Retro Review: ‘Dracula A.D. 1972’
Hammer may have put themselves on the map by taking the proverbial classical gothic horror baton from Universal and running with it. But come the late 60’s and into the early 70’s the genre was changing. The powers that be knew Hammer flicks could not be as violent as the American horror films due to the strictness of the British Film Board. They compensated by making their movies; hipper, sexier, edgier, and giving them more unsettling occult influences. This is on perfect display in films such as; Taste the Blood of Dracula, Frankenstein and the Monster from Hell, To the Devil a Daughter, and this film in this review Dracula A.D. 1972. This movie continued the process of making Bram Stoker’s creation scary to a modern audience, this time they did so by bringing the vampire into a contemporary setting to prey on the kind of counter culture British teens who were no doubt in the audience when this movie premiered. Strangely this idea came about from sources outside the studio, as Warner Brothers, who distributed the films in the US, saw the success of the movie Count Yorga, and suggested Hammer modernize the most famous bloodsucker of them all. Naturally, Sir Christopher Lee was once again reluctantly cast to don the cape once more it what would be his next to last time playing Dracula.
Such is the running theme with Hammer’s Dracula movies, the immortal Count was slain in the previous movie (Scars of Dracula), but that meant nothing. In fact the cold opening of this flick features a battle between Dracula and Van Helsing not featured in any previous movie. It is London 1972 and we are introduced to a band of hip, swinging teenagers who have bought into the counter culture scene. When interrupting a stiff party of squares which may as well been hosted by the Crawleys, they meet aloof newcomer, Johnny Alucard. He encourages them to join in a black magic ritual because it will be far out. Alucard has singled this group out because among their members is Jessica Van Helsing the granddaughter of current Van Helsing patriarch Lorrimer. In a not so shocking twist, this is the traditional Satanic ritual used to resurrect Count Dracula.
In this strange unfamiliar new world, Dracula does what he always does; feeds on sexy buxom women and bosses around a human lackey seeking power. Preying on Jessica’s friends to psychologically torture the young woman, naturally gains the attention of Professor Van Helsing as well as Inspector Murray of Scotland Yard. Lorrimer carries on the family tradition by battling the Count and finishing him off in awesomely violent fashion as is the tradition for Hammer. Sadly Jessica was given little to do in the final battle aside from being hypnotized to aiding Dracula during the fight. It would be nice if filmmakers had done something to put her on the path to follow the family tradition of battling monsters.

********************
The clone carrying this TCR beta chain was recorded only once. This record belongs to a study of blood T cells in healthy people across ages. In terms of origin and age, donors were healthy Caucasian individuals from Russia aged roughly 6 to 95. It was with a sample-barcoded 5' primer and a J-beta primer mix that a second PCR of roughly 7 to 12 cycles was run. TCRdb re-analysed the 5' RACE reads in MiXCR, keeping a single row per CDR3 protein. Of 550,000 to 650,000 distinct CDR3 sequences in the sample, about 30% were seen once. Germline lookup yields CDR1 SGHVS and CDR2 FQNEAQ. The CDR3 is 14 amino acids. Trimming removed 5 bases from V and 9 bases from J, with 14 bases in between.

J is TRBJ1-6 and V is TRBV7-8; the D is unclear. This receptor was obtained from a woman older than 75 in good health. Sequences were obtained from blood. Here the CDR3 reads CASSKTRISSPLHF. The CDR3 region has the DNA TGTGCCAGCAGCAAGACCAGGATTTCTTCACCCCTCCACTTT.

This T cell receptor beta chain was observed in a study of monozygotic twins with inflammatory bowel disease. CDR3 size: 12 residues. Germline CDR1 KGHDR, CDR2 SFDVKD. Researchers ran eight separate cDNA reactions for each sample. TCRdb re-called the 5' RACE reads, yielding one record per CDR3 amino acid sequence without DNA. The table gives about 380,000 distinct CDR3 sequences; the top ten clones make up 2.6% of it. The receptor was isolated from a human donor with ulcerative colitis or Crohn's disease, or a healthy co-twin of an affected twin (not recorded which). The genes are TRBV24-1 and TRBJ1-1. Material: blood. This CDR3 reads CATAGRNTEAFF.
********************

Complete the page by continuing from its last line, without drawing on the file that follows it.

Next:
This is one of my favorite chapters in Hammer’s Dracula saga, bringing a character from classical Victorian literature to a swinging 70’s setting (immediately dating it) set to a groovy disco soundtrack, is as much fun as you think it is. One of my personal favorite highlights features Van Helsing battling a newly undead Johnny in a scene which would fit perfectly in a Shaft or Bond flick, ending with the vampire melting in the running water of a shower. In fact strangely enough the famed vampire slayer was a major selling point to the film, due to Peter Cushing reprising the role after a 12 year hiatus. In fact this was the first time since 1958’s Horror of Dracula that Christopher Lee and Peter Cushing would square off as Dracula and Van Helsing. Given the close friendship the two actors shared, the chemistry they had while sharing the screen was undeniable.
Director Alan Gibson carries on the Hammer tradition of making Dracula A.D. 1972 a visual feast for the viewer. Whether the action takes place in a crumbling gothic church or a super hip club, the scenery popped with life. Gibson along with screenwriter Don Houghton had their work cut out for them in modernzing the Dracula mythos. To do so they turned to a British urban legend the Highgate Vampire for inspiration. The idea of a supernatural being stalking a London cemetery was a great jumping off point for them. Unfortunately they failed to truly play with the idea of Lee’s Dracula being a fish-out-of-water in modern day which could have been an interesting story element.
While Dracula A.D. 1972 did not reach the level of quality of some of the others in the series, it is incredibly entertaining. Granted this film, as well as its sequel the Satanic Rites of Dracula, a solid setting in the 1970’s does date them in a way the period piece preceding films did not have to worry about. That being set it did have a unique style to it which makes the movie a blast to watch, and there is never a dull moment. Plus Christopher Lee and Peter Cushing sharing the screen as Dracula and Van Helsing is always a strong selling point for fans of horror.